US State Policy

Baseball Players Press Lawmakers for Minor League Labor Standards

BY: - March 30, 2022

Lawmakers in a handful of states are crafting policies to protect a workforce that they say has been exploited by poverty wages, restrictive contracts and onerous federal labor laws: minor league baseball players. Over the past few years, players and advocates have drawn increasing attention to the poor conditions in which many minor leaguers toil. […]

The 2020 Census is Coming—and the Results Will Impact State Budgets

BY: , and - February 20, 2020

The U.S. census kicks into full gear on April 1, 2020, and states are paying close attention. Not only will the census determine the distribution of congressional seats, but the data collected will have a profound impact on state budgets. How? Because of the role that the census plays in creating the datasets and statistical […]

Lawmakers Open Groundwater Fight Against Bottled Water Companies

BY: - February 12, 2020

This story was updated Feb. 12 to clarify that Washington state lawmakers are targeting bottling companies in general, and to include a link to a U.S. Forest Service memo concluding that Nestle’s operations are drying up creeks in California’s San Bernardino National Forest. OLYMPIA, Wash. — Washington state, land of sprawling rainforests and glacier-fed rivers, […]

State Laws Put Installment Loan Borrowers at Risk

BY: - November 5, 2018

When Americans borrow money, most use credit cards, loans from banks or credit unions, or financing from retailers or manufacturers. Those with low credit scores sometimes borrow from payday or auto title lenders, which have been the subject of significant research and regulatory scrutiny in recent years. Another segment of the nonbank consumer credit market—installment […]

State Prison Partnerships Can Improve Public Health and Safety

BY: and - March 19, 2018

  Anamosa State Prison, Anamosa, Iowa. Iowa is one of the states where corrections departments are partnering with health care agencies to make it possible for offenders’ conditions to be treated when they re-enter the community. Andrew Lichtenstein/Corbis via Getty Images Nearly all people in prison eventually leave, many of them with chronic diseases or […]

Federal Reform, Slow Revenue Growth Pressure States

BY: , and - February 6, 2018

U.S. President Donald Trump, center, speaks during a tax bill passage event with Republican congressional members of the House and Senate on the South Lawn of the White House in Washington, D.C., U.S., on Wednesday, Dec. 20, 2017.  States often face fiscal uncertainty from federal policy changes, but 2018 is unusual because of the scope […]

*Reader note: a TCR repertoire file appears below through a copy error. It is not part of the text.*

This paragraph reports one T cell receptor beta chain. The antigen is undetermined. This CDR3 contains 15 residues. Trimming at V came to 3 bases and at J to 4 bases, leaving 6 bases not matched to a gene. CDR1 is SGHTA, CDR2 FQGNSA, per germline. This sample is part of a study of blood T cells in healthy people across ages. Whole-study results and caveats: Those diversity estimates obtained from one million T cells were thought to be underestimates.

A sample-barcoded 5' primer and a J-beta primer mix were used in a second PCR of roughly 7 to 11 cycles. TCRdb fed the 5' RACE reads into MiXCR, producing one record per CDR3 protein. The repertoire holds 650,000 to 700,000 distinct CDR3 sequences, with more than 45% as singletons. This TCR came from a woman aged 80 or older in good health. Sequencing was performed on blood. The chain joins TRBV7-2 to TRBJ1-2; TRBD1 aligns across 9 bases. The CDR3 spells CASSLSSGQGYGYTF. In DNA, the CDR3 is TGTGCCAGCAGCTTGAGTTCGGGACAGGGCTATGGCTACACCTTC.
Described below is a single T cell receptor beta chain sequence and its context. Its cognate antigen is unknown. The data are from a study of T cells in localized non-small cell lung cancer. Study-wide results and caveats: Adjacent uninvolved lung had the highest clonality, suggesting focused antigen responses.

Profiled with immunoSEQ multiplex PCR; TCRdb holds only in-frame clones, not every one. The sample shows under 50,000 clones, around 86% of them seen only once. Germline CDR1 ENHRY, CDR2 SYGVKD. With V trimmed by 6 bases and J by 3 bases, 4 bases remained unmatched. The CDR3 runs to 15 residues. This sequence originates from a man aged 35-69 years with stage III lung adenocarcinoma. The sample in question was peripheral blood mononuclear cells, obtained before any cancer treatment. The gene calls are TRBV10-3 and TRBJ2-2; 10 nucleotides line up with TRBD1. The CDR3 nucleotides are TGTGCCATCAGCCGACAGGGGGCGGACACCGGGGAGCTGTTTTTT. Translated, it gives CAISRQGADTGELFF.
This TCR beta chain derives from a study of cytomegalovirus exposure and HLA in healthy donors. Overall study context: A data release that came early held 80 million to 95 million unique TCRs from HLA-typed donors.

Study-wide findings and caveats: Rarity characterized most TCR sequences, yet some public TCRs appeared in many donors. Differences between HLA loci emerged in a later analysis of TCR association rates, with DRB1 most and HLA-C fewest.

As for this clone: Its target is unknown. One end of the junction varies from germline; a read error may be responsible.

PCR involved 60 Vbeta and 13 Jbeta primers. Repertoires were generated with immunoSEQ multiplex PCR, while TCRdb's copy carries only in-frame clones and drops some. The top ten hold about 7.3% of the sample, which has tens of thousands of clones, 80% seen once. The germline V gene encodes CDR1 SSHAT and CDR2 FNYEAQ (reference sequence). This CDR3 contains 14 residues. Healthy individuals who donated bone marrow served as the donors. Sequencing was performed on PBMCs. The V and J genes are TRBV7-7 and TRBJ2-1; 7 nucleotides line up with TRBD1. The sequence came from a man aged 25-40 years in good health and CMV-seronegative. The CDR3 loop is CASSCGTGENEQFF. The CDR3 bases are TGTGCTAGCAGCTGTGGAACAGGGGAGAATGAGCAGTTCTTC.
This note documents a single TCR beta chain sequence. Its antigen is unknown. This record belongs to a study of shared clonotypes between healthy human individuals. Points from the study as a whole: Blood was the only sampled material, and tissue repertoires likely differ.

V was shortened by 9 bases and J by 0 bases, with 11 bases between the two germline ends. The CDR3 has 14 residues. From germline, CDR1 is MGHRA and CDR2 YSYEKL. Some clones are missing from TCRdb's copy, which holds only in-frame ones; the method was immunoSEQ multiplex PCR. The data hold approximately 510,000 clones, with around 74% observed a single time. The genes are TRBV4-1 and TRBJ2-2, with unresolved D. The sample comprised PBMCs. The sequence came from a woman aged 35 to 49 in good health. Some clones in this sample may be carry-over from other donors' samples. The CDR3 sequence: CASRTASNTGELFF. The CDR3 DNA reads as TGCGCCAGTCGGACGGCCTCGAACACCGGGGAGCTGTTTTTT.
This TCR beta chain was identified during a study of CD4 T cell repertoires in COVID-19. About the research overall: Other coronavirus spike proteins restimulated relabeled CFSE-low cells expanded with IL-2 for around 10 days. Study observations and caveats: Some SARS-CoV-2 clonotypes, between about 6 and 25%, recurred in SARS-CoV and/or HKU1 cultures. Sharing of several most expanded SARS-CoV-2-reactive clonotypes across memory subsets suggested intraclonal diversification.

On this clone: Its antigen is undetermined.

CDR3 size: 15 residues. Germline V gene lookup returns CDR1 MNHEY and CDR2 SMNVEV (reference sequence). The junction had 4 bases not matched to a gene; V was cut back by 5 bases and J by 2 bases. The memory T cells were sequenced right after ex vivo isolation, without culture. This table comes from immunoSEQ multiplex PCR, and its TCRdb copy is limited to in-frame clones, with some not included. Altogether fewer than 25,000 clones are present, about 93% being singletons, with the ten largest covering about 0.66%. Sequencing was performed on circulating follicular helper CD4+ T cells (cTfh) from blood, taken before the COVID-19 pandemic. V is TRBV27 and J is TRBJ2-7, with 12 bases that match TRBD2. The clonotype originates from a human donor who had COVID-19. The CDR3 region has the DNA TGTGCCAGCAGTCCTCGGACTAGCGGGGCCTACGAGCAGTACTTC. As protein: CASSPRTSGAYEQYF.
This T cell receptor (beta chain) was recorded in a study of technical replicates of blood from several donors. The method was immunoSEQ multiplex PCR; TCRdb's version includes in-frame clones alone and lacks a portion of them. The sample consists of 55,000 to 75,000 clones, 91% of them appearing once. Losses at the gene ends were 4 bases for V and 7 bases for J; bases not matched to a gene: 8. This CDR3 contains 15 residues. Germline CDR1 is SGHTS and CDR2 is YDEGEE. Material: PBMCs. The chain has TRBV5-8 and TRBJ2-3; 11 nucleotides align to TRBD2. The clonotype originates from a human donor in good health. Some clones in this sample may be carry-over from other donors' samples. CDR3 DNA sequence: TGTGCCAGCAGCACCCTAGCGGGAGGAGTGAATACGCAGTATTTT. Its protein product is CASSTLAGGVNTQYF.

Would You Know if Your State Was in a Recession?

BY: , and - September 14, 2017

  An oil drilling rig in Harrison Bay, Alaska in February, 2017. Officials in three oil and natural gas states—Alaska, Louisiana, and Oklahoma—have declared recessions in recent years after crude prices fell. © Daniel Acker/Bloomberg/Getty Images Even as the U.S. experiences the third-longest economic expansion on record, state-level slowdowns have emerged, raising tough-to-answer questions about […]

Legal Judgments Can Add to Local Government Distress

BY: and - May 15, 2017

  In this photo from Feb. 2, 2017, a city block is seen in downtown Beatrice, in Gage County, Neb. When six people went to prison for the 1985 rape and murder of a 68-year-old Nebraska woman, county officials figured they had put the gruesome high-profile case behind them. But after DNA evidence exonerated all […]

Public Authorities: Essential to Services Though Some States Question Oversight

BY: and - April 4, 2017

  The George Washington Bridge spanning the Hudson River. The bridge is maintained by the Port Authority of New York and New Jersey. © Getty Images The iconic George Washington Bridge across the Hudson River is one of the longest, busiest structures in the world. It is part of a network of tunnels and bridges […]

Energy States Weigh Options in Spending Wealth Funds

BY: and - March 24, 2017

  The Grand Teton Range in Wyoming. Gov. Matt Mead signed legislation on March 13 that will lower a spending cap placed on the investment earnings from Wyoming’s billion mineral trust fund. © Getty Images A discussion that recently took place in Wyoming underlines the policy choices energy states face when deciding how much to […]

‘Service Insolvency’ Could Help States Intervene in Troubled Cities

BY: - March 7, 2017

Downtown Petersburg, Virginia. Virginia officials have provided technical assistance to the city of Petersburg. © Getty Images The second of two parts. The first part can be found here. When a city, county or other government cannot pay its bills, it is considered to be insolvent. In rare instances, the crisis may trigger a Chapter […]

‘Service-Delivery Insolvency’ is Changing Municipal Bankruptcy

BY: - February 23, 2017

Detroit, Michigan. Service-delivery insolvency, which means the government is facing a crisis in managing police, fire, ambulance, trash, sewer and other essential safety and health services, contributed to Detroit filing for Chapter 9 bankruptcy protection in 2013. © Getty Images First of two parts. The second part can be found here. A new twist on the […]